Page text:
LYNCHBURG, Va. – The 1,083 consecutive Monument Terrace Troop Rally wasn’t just another weekly gathering – it was a final salute to Vietnam Veteran Bob Sherman, who we’re told did not have a proper funeral after he died in January.
“About half the people down here [at the Monument Terrace Troop Rally] know him, and we all just wondered [about] no funeral, so we couldn’t go to the funeral,” said Steve Bozeman, who helps organize the weekly rally that supports U.S. veterans and active-duty military members.
Veterans paid their respects on Friday with Sherman’s uniform, combat boots, and pistol belt on display, along with a stack of 50 letters he wrote to his mother during the Vietnam War.
Bozeman said when Sherman died, a company cleaned out his house and one of the movers found the military belongings in a closet.
“The [mover] said, ‘This is not right. We’re not going to throw that in the dumpster.’ So, he called his grandmother up and asked what to do with it. She said, ‘Bring it here and we’ll find a place to put it somewhere, sometime,” said Bozeman.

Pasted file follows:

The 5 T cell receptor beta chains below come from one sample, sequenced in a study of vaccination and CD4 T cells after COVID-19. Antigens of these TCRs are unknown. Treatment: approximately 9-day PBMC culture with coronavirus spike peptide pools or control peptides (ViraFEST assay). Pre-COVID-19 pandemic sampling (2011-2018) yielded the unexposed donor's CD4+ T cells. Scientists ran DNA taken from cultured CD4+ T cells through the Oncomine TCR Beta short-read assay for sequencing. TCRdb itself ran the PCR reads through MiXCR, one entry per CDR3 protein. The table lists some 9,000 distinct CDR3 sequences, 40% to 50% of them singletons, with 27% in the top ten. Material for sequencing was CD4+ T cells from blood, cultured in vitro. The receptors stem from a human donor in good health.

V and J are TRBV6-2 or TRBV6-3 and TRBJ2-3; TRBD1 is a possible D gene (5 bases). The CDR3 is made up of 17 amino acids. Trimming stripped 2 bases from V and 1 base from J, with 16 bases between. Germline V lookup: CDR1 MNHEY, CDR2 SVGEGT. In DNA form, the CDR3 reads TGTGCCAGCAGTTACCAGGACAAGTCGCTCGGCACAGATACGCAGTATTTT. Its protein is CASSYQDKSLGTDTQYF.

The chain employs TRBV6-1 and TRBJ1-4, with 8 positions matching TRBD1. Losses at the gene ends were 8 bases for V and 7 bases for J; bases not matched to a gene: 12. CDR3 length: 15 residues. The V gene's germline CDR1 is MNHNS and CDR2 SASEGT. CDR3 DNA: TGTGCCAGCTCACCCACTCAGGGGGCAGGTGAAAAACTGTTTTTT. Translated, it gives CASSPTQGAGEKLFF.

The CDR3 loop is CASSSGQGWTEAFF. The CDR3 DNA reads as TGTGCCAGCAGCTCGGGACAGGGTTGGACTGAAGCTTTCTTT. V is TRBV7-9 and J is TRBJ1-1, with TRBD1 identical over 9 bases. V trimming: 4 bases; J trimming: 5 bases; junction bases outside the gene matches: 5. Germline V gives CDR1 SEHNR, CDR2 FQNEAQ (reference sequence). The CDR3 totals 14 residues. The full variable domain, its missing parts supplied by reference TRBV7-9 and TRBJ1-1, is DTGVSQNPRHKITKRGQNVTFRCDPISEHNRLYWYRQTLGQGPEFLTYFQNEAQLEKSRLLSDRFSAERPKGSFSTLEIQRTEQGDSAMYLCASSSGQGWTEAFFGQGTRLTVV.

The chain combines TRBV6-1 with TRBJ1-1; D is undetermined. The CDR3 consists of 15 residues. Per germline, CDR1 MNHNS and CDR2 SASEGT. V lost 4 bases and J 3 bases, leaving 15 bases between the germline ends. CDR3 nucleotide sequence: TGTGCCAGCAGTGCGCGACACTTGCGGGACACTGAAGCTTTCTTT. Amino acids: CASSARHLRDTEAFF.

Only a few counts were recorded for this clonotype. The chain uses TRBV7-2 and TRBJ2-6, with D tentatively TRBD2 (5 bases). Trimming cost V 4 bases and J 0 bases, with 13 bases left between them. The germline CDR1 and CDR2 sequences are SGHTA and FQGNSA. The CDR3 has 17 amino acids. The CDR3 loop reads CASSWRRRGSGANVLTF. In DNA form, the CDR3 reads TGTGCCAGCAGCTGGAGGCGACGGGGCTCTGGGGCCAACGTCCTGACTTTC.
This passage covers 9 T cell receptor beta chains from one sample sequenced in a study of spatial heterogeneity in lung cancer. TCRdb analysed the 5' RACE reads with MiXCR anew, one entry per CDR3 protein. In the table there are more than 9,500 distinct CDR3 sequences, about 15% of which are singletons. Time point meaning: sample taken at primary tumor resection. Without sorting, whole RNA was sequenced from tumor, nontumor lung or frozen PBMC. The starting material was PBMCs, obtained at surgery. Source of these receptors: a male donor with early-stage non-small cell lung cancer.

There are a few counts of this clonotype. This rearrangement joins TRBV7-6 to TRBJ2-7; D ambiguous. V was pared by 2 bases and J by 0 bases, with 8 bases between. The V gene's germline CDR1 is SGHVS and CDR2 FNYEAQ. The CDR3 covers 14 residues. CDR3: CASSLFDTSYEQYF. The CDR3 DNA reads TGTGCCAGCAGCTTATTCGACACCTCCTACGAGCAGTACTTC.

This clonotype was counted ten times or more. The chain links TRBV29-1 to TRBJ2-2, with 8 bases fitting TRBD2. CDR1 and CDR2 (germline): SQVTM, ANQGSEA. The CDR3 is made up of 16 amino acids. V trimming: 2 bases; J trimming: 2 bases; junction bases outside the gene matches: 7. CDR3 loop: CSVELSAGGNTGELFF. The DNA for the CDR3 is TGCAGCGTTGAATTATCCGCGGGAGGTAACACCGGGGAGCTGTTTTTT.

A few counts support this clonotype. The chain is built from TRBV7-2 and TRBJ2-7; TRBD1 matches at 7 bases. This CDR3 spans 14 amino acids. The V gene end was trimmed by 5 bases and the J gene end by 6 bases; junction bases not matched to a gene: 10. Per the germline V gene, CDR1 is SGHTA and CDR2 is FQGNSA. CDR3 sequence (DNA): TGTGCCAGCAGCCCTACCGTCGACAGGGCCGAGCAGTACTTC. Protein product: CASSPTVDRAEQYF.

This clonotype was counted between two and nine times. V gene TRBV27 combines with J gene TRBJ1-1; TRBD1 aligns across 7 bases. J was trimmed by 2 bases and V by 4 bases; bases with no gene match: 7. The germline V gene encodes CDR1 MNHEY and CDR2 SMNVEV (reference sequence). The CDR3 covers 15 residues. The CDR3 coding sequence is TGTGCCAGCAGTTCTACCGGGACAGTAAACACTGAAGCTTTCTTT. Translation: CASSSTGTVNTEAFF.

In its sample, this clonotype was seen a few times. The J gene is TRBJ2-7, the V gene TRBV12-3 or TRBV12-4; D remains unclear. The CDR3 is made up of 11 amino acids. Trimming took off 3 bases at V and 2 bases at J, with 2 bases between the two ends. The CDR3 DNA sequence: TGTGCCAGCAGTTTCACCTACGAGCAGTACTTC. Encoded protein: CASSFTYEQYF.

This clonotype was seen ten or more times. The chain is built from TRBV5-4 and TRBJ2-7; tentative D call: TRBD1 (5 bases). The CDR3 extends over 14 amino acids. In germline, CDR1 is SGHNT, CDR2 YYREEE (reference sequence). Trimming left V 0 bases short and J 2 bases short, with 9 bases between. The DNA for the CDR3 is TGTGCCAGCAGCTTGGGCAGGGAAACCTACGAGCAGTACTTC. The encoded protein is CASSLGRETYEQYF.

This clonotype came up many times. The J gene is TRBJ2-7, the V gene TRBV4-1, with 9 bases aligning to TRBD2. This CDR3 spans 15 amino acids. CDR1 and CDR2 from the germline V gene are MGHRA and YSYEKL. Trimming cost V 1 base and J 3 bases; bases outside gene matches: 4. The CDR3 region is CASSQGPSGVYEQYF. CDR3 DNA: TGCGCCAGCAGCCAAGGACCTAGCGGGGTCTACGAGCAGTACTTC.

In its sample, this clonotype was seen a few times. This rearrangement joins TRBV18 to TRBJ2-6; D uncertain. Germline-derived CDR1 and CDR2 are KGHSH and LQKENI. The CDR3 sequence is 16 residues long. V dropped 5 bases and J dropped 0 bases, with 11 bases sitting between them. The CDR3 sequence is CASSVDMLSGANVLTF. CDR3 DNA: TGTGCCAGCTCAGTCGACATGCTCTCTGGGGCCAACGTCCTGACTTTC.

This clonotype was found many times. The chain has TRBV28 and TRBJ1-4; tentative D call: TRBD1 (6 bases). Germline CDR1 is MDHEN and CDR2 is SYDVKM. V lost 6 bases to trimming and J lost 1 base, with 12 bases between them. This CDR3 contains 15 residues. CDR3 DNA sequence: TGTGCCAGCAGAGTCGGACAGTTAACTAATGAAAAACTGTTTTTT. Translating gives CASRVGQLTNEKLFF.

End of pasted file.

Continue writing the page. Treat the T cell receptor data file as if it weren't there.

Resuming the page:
Bozeman told 10 News that Sherman’s family did not want the stuff, so everything was recently donated to the Vietnam War and Foreign Conflicts Museum in Nelson County.
“That’s what we’re all about. We want to tell the history of [the] Vietnam [War]. We don’t feel like it was properly told back in the 1960s,” said Larry Saunders, vice chairman of the museum.
Sherman was an E5 Army sergeant who served in Vietnam in 1968. The 74-year-old was a helicopter mechanic and earned the air medal for his combat missions.
“[The military belongings are] a treasure that should not go to the dumpster,” said Bozeman.
As the bell tolled at Monument Terrace, it was a reminder that Friday was more than finding a treasure, it was a final salute to a fallen hero.